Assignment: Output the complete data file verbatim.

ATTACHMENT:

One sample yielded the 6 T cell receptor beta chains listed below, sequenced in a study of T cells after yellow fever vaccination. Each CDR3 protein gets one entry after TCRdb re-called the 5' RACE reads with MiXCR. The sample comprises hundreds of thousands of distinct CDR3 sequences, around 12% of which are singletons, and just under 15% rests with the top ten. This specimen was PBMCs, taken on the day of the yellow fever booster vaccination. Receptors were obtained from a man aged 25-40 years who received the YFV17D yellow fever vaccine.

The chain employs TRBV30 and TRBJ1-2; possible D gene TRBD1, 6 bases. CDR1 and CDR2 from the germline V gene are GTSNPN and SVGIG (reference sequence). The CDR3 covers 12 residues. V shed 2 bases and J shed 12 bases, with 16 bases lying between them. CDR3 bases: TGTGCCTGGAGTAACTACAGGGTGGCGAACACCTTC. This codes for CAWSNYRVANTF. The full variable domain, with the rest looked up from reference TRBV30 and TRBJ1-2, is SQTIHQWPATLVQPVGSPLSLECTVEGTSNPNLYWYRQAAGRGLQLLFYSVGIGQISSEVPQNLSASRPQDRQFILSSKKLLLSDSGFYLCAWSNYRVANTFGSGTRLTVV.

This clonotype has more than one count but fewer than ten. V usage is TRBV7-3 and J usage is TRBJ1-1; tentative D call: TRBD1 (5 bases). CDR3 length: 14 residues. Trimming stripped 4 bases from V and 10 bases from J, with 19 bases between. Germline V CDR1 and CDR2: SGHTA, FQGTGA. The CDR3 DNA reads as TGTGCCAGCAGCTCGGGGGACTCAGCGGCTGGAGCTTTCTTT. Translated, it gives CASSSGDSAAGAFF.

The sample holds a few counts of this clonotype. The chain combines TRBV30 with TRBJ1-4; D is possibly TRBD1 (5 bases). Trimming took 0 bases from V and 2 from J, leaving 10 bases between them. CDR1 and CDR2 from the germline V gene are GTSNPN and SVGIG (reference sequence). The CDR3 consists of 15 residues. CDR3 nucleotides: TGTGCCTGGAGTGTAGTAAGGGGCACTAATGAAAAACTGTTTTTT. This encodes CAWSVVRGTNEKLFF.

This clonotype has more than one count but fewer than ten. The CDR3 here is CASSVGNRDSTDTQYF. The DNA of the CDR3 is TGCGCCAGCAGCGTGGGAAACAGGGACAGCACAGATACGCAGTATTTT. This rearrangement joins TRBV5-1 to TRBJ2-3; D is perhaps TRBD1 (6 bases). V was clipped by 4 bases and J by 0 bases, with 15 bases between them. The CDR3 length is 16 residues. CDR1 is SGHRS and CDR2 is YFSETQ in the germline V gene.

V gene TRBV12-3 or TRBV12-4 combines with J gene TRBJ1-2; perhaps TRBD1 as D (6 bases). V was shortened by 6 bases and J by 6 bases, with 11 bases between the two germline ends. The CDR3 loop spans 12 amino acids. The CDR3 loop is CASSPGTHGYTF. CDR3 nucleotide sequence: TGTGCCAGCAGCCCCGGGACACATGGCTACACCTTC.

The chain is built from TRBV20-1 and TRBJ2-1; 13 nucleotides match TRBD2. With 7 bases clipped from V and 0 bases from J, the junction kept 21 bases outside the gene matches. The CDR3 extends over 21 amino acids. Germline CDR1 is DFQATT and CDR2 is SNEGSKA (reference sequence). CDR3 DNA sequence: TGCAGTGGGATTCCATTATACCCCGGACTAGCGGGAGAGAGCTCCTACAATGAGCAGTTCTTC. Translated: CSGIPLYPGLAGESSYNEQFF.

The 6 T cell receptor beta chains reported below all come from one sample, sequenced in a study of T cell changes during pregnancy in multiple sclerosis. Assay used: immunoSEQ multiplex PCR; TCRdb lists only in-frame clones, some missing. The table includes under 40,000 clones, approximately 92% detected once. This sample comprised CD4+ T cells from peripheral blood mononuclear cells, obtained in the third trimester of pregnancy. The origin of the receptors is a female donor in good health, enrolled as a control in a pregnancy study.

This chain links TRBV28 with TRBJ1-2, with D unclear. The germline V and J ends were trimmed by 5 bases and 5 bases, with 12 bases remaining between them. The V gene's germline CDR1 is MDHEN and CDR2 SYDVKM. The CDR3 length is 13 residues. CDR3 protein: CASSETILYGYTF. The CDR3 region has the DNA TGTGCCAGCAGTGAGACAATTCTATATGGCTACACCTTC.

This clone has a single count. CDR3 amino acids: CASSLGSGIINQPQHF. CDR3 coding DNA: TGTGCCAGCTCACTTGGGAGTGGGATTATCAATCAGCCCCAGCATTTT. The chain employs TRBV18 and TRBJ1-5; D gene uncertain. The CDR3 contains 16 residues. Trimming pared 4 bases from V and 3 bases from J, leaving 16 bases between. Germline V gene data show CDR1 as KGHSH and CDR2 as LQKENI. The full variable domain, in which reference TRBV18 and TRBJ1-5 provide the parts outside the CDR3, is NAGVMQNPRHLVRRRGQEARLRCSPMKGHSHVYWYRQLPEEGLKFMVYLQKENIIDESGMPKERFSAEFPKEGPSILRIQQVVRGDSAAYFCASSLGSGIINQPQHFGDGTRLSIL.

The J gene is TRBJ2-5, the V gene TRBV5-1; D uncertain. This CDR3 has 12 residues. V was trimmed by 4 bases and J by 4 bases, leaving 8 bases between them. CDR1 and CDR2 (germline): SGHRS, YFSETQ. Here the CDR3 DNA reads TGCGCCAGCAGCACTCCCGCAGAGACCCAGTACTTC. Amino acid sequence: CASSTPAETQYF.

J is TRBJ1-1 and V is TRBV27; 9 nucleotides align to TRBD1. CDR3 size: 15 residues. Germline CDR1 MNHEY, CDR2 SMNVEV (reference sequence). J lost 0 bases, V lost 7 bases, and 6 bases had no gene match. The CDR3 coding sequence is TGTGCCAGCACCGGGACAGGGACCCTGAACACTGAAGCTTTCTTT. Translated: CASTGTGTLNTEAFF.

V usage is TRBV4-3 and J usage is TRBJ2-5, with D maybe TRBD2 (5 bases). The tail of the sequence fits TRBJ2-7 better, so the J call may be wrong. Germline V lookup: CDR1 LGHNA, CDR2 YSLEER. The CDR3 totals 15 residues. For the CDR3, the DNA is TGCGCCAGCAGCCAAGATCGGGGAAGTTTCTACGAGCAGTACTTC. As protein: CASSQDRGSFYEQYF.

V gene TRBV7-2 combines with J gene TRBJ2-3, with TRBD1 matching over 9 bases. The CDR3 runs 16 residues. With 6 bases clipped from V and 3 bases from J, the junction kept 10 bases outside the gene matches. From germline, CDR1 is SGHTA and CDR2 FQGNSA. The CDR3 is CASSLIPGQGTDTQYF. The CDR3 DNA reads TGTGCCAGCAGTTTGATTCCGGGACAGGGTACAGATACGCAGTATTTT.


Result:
One sample yielded the 6 T cell receptor beta chains listed below, sequenced in a study of T cells after yellow fever vaccination. Each CDR3 protein gets one entry after TCRdb re-called the 5' RACE reads with MiXCR. The sample comprises hundreds of thousands of distinct CDR3 sequences, around 12% of which are singletons, and just under 15% rests with the top ten. This specimen was PBMCs, taken on the day of the yellow fever booster vaccination. Receptors were obtained from a man aged 25-40 years who received the YFV17D yellow fever vaccine.

The chain employs TRBV30 and TRBJ1-2; possible D gene TRBD1, 6 bases. CDR1 and CDR2 from the germline V gene are GTSNPN and SVGIG (reference sequence). The CDR3 covers 12 residues. V shed 2 bases and J shed 12 bases, with 16 bases lying between them. CDR3 bases: TGTGCCTGGAGTAACTACAGGGTGGCGAACACCTTC. This codes for CAWSNYRVANTF. The full variable domain, with the rest looked up from reference TRBV30 and TRBJ1-2, is SQTIHQWPATLVQPVGSPLSLECTVEGTSNPNLYWYRQAAGRGLQLLFYSVGIGQISSEVPQNLSASRPQDRQFILSSKKLLLSDSGFYLCAWSNYRVANTFGSGTRLTVV.

This clonotype has more than one count but fewer than ten. V usage is TRBV7-3 and J usage is TRBJ1-1; tentative D call: TRBD1 (5 bases). CDR3 length: 14 residues. Trimming stripped 4 bases from V and 10 bases from J, with 19 bases between. Germline V CDR1 and CDR2: SGHTA, FQGTGA. The CDR3 DNA reads as TGTGCCAGCAGCTCGGGGGACTCAGCGGCTGGAGCTTTCTTT. Translated, it gives CASSSGDSAAGAFF.

The sample holds a few counts of this clonotype. The chain combines TRBV30 with TRBJ1-4; D is possibly TRBD1 (5 bases). Trimming took 0 bases from V and 2 from J, leaving 10 bases between them. CDR1 and CDR2 from the germline V gene are GTSNPN and SVGIG (reference sequence). The CDR3 consists of 15 residues. CDR3 nucleotides: TGTGCCTGGAGTGTAGTAAGGGGCACTAATGAAAAACTGTTTTTT. This encodes CAWSVVRGTNEKLFF.

This clonotype has more than one count but fewer than ten. The CDR3 here is CASSVGNRDSTDTQYF. The DNA of the CDR3 is TGCGCCAGCAGCGTGGGAAACAGGGACAGCACAGATACGCAGTATTTT. This rearrangement joins TRBV5-1 to TRBJ2-3; D is perhaps TRBD1 (6 bases). V was clipped by 4 bases and J by 0 bases, with 15 bases between them. The CDR3 length is 16 residues. CDR1 is SGHRS and CDR2 is YFSETQ in the germline V gene.

V gene TRBV12-3 or TRBV12-4 combines with J gene TRBJ1-2; perhaps TRBD1 as D (6 bases). V was shortened by 6 bases and J by 6 bases, with 11 bases between the two germline ends. The CDR3 loop spans 12 amino acids. The CDR3 loop is CASSPGTHGYTF. CDR3 nucleotide sequence: TGTGCCAGCAGCCCCGGGACACATGGCTACACCTTC.

The chain is built from TRBV20-1 and TRBJ2-1; 13 nucleotides match TRBD2. With 7 bases clipped from V and 0 bases from J, the junction kept 21 bases outside the gene matches. The CDR3 extends over 21 amino acids. Germline CDR1 is DFQATT and CDR2 is SNEGSKA (reference sequence). CDR3 DNA sequence: TGCAGTGGGATTCCATTATACCCCGGACTAGCGGGAGAGAGCTCCTACAATGAGCAGTTCTTC. Translated: CSGIPLYPGLAGESSYNEQFF.

The 6 T cell receptor beta chains reported below all come from one sample, sequenced in a study of T cell changes during pregnancy in multiple sclerosis. Assay used: immunoSEQ multiplex PCR; TCRdb lists only in-frame clones, some missing. The table includes under 40,000 clones, approximately 92% detected once. This sample comprised CD4+ T cells from peripheral blood mononuclear cells, obtained in the third trimester of pregnancy. The origin of the receptors is a female donor in good health, enrolled as a control in a pregnancy study.

This chain links TRBV28 with TRBJ1-2, with D unclear. The germline V and J ends were trimmed by 5 bases and 5 bases, with 12 bases remaining between them. The V gene's germline CDR1 is MDHEN and CDR2 SYDVKM. The CDR3 length is 13 residues. CDR3 protein: CASSETILYGYTF. The CDR3 region has the DNA TGTGCCAGCAGTGAGACAATTCTATATGGCTACACCTTC.

This clone has a single count. CDR3 amino acids: CASSLGSGIINQPQHF. CDR3 coding DNA: TGTGCCAGCTCACTTGGGAGTGGGATTATCAATCAGCCCCAGCATTTT. The chain employs TRBV18 and TRBJ1-5; D gene uncertain. The CDR3 contains 16 residues. Trimming pared 4 bases from V and 3 bases from J, leaving 16 bases between. Germline V gene data show CDR1 as KGHSH and CDR2 as LQKENI. The full variable domain, in which reference TRBV18 and TRBJ1-5 provide the parts outside the CDR3, is NAGVMQNPRHLVRRRGQEARLRCSPMKGHSHVYWYRQLPEEGLKFMVYLQKENIIDESGMPKERFSAEFPKEGPSILRIQQVVRGDSAAYFCASSLGSGIINQPQHFGDGTRLSIL.

The J gene is TRBJ2-5, the V gene TRBV5-1; D uncertain. This CDR3 has 12 residues. V was trimmed by 4 bases and J by 4 bases, leaving 8 bases between them. CDR1 and CDR2 (germline): SGHRS, YFSETQ. Here the CDR3 DNA reads TGCGCCAGCAGCACTCCCGCAGAGACCCAGTACTTC. Amino acid sequence: CASSTPAETQYF.

J is TRBJ1-1 and V is TRBV27; 9 nucleotides align to TRBD1. CDR3 size: 15 residues. Germline CDR1 MNHEY, CDR2 SMNVEV (reference sequence). J lost 0 bases, V lost 7 bases, and 6 bases had no gene match. The CDR3 coding sequence is TGTGCCAGCACCGGGACAGGGACCCTGAACACTGAAGCTTTCTTT. Translated: CASTGTGTLNTEAFF.

V usage is TRBV4-3 and J usage is TRBJ2-5, with D maybe TRBD2 (5 bases). The tail of the sequence fits TRBJ2-7 better, so the J call may be wrong. Germline V lookup: CDR1 LGHNA, CDR2 YSLEER. The CDR3 totals 15 residues. For the CDR3, the DNA is TGCGCCAGCAGCCAAGATCGGGGAAGTTTCTACGAGCAGTACTTC. As protein: CASSQDRGSFYEQYF.

V gene TRBV7-2 combines with J gene TRBJ2-3, with TRBD1 matching over 9 bases. The CDR3 runs 16 residues. With 6 bases clipped from V and 3 bases from J, the junction kept 10 bases outside the gene matches. From germline, CDR1 is SGHTA and CDR2 FQGNSA. The CDR3 is CASSLIPGQGTDTQYF. The CDR3 DNA reads TGTGCCAGCAGTTTGATTCCGGGACAGGGTACAGATACGCAGTATTTT.